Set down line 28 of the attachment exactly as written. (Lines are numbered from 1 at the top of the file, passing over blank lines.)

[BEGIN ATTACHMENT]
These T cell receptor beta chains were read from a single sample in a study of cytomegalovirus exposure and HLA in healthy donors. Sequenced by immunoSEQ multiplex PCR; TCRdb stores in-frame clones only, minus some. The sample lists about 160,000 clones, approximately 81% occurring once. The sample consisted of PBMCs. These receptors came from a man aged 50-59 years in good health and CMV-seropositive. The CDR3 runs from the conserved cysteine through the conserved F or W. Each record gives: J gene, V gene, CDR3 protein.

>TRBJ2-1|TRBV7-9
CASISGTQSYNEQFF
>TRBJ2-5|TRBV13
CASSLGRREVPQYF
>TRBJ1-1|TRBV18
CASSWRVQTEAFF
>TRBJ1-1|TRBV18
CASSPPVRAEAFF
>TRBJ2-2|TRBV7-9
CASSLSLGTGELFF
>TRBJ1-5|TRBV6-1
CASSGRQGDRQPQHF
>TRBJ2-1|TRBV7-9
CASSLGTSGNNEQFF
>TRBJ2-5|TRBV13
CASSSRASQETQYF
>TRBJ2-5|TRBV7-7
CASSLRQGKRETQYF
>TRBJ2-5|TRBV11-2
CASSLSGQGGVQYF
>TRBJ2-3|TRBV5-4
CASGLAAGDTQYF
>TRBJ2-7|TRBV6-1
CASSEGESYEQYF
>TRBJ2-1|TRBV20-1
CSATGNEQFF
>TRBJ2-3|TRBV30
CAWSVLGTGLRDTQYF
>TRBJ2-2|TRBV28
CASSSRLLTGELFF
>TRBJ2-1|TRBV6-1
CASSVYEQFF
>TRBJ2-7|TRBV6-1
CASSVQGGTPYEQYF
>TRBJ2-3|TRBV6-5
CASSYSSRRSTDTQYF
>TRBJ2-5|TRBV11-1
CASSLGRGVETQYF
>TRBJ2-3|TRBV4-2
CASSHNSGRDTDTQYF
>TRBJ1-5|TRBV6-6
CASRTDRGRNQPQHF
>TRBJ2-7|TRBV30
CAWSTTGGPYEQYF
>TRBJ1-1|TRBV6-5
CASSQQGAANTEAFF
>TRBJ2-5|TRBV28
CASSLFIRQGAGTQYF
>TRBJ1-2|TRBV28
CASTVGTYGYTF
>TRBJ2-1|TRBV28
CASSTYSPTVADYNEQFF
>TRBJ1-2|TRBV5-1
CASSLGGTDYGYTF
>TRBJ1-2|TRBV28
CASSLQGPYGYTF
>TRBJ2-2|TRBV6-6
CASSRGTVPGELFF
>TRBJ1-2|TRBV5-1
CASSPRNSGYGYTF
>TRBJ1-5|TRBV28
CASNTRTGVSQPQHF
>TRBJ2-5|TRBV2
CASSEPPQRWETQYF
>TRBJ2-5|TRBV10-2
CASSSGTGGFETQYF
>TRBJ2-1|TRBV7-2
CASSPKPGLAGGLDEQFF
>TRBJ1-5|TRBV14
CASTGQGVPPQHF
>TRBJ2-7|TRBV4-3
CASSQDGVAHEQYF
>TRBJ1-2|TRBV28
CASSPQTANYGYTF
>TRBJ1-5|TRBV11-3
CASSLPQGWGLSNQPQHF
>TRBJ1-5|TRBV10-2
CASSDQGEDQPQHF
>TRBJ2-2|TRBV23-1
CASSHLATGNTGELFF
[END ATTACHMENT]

>TRBJ2-3|TRBV30